Bethesda water line project begins
BETHESDA-The water line project planned since 2009 has begun construction in Bethesda.
Funded by a $3.7 million interest-free loan from the Ohio EPA, the project will upgrade the meter system, water mains, valves and hydrants and extend the city water line to 33 new customers on Old State Route 147, Brown Rd., and County Road 26.
“The current system suffers at least a dozen breaks per year and doesn’t provide adequate fire protection,” says Mayor Marty Lucas. “With the improvements, these issues will become non-existent.”
Lucas adds that the village has been dealing with an estimated 40 percent unaccountable water loss. Replacements and upgrades in water mains and meters will address that concern. In addition, Water Director Dick Quinlin notes that extending the service outside of town is already sparking some new development in those areas.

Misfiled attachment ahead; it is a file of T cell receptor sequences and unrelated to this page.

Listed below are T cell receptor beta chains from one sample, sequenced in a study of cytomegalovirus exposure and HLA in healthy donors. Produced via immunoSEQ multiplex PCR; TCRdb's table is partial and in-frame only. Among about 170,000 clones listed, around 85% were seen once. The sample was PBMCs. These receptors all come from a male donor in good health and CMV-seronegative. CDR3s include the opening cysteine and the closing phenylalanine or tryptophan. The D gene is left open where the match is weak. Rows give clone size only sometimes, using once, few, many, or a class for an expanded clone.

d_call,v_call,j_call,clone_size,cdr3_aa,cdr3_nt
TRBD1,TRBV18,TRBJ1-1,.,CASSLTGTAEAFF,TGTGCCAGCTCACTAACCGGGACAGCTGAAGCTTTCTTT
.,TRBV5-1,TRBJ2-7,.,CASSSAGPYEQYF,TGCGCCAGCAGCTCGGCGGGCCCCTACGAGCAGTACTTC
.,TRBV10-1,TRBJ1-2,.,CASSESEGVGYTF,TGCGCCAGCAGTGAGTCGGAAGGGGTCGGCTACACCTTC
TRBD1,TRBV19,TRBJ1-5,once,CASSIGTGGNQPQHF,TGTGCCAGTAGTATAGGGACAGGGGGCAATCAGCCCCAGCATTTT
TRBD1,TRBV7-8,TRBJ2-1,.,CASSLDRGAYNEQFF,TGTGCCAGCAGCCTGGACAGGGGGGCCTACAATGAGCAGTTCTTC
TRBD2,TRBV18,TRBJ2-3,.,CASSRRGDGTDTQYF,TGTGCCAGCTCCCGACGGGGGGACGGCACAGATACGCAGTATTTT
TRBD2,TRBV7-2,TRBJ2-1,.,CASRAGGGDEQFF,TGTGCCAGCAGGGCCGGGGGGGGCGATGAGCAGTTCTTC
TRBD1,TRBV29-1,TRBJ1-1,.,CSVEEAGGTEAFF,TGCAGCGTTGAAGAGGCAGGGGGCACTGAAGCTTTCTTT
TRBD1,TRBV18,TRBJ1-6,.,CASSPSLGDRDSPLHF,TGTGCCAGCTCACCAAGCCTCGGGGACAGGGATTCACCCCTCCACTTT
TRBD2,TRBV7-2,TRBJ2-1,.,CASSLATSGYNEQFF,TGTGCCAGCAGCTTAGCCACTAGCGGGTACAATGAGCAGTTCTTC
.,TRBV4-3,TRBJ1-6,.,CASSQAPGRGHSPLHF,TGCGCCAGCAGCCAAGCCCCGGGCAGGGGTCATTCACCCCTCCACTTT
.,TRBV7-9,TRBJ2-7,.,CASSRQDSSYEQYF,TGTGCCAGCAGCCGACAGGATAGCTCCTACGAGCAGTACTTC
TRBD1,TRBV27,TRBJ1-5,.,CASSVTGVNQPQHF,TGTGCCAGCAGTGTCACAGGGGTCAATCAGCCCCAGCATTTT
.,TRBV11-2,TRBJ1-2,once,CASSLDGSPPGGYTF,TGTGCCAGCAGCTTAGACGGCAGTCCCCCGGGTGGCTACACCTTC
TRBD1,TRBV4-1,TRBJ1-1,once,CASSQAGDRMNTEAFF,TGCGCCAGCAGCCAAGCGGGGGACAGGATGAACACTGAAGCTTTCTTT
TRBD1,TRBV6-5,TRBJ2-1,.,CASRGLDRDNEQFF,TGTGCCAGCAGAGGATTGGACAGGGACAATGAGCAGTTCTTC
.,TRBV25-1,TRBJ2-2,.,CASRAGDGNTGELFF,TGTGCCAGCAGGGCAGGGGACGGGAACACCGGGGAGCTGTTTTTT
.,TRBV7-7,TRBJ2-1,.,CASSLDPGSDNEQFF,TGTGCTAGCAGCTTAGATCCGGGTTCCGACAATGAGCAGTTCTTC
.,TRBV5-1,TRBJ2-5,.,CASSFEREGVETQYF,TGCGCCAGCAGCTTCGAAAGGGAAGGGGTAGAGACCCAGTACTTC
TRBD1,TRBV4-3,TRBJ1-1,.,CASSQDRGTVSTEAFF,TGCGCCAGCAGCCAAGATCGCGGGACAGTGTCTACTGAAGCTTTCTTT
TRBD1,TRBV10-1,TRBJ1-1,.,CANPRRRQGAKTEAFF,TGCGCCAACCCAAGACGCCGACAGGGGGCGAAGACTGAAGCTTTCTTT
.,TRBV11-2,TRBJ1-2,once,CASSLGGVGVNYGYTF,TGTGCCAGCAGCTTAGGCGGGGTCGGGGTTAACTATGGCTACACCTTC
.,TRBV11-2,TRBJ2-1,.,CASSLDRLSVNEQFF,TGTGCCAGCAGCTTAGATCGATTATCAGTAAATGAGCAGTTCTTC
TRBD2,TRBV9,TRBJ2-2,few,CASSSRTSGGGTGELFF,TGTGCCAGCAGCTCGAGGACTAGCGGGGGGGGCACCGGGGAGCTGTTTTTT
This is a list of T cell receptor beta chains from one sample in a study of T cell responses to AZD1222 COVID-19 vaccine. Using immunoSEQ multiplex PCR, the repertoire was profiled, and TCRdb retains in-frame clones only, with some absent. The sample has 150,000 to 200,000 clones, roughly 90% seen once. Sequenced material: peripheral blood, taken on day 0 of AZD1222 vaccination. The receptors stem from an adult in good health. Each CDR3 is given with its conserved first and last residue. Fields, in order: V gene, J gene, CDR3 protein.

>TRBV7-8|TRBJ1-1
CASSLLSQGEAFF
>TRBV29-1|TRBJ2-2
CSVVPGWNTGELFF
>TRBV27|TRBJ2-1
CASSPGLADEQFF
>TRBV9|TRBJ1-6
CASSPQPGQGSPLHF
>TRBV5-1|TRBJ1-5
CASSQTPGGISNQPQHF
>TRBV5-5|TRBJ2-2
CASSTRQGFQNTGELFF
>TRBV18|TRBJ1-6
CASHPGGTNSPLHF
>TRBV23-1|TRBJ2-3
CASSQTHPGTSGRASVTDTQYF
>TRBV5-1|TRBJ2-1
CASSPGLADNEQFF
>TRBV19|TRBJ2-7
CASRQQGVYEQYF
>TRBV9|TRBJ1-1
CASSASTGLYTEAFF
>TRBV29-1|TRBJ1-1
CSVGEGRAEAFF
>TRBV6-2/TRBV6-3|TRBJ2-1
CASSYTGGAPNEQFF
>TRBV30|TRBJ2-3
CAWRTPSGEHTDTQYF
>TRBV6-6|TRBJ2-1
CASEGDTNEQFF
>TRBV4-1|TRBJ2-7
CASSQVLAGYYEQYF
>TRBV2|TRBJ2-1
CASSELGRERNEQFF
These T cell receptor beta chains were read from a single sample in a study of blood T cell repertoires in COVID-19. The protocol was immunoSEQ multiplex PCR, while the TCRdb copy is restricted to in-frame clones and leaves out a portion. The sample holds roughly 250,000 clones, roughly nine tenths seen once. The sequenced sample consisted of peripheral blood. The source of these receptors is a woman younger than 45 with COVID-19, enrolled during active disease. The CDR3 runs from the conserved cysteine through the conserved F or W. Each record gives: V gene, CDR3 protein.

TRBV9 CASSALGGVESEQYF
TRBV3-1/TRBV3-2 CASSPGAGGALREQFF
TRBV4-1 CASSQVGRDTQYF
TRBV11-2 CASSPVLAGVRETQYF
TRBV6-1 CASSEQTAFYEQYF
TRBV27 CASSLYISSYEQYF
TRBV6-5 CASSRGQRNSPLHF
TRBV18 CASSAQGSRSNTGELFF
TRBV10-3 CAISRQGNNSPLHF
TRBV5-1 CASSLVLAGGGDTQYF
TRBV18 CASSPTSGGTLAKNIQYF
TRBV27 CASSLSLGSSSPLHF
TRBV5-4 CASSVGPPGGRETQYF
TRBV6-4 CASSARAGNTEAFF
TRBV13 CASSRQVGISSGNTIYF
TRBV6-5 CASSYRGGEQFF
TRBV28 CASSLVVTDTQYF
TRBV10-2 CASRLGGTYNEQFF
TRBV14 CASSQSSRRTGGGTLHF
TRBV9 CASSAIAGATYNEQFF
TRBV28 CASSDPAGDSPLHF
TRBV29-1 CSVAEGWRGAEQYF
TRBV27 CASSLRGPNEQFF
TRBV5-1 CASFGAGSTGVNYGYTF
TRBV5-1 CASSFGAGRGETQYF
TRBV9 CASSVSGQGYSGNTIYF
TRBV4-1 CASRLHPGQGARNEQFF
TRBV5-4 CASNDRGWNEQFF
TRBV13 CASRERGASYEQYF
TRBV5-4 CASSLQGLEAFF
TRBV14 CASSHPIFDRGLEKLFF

Each customer can expect a new meter installed by a certified plumbing contractor hired by the village. Residents should have received a letter explaining the process, but can contact Village Administrator Jeremy Campbell or Quinlin at (740) 484-4009 for more information. The meters will be radio-read, allowing increased efficiency in recording and reporting data and in billing. Meter replacement is mandatory, and water service could be terminated for non-compliance.
The Village of Bethesda is one of two applicants in eastern Ohio approved for the Ohio’s Water Supply Revolving Loan Fund. Councilman Brian Bee says that the loan is a bonus for the town financially. According to a side by side estimate with a standard loan at 3 percent interest over 30 years, the 30-year EPA loan with its 40 percent debt forgiveness component and 0 percent interest could save the Village around $3.4 million in all. The town would in fact be paying back $2.22 million.
Construction and upgrades should be finished this time next year. Lucas says the long-term benefits of the project will outweigh any temporary inconveniences during the next few months. In the meantime, officials ask residents and those traveling through Bethesda to be patient if there are some brief traffic delays.
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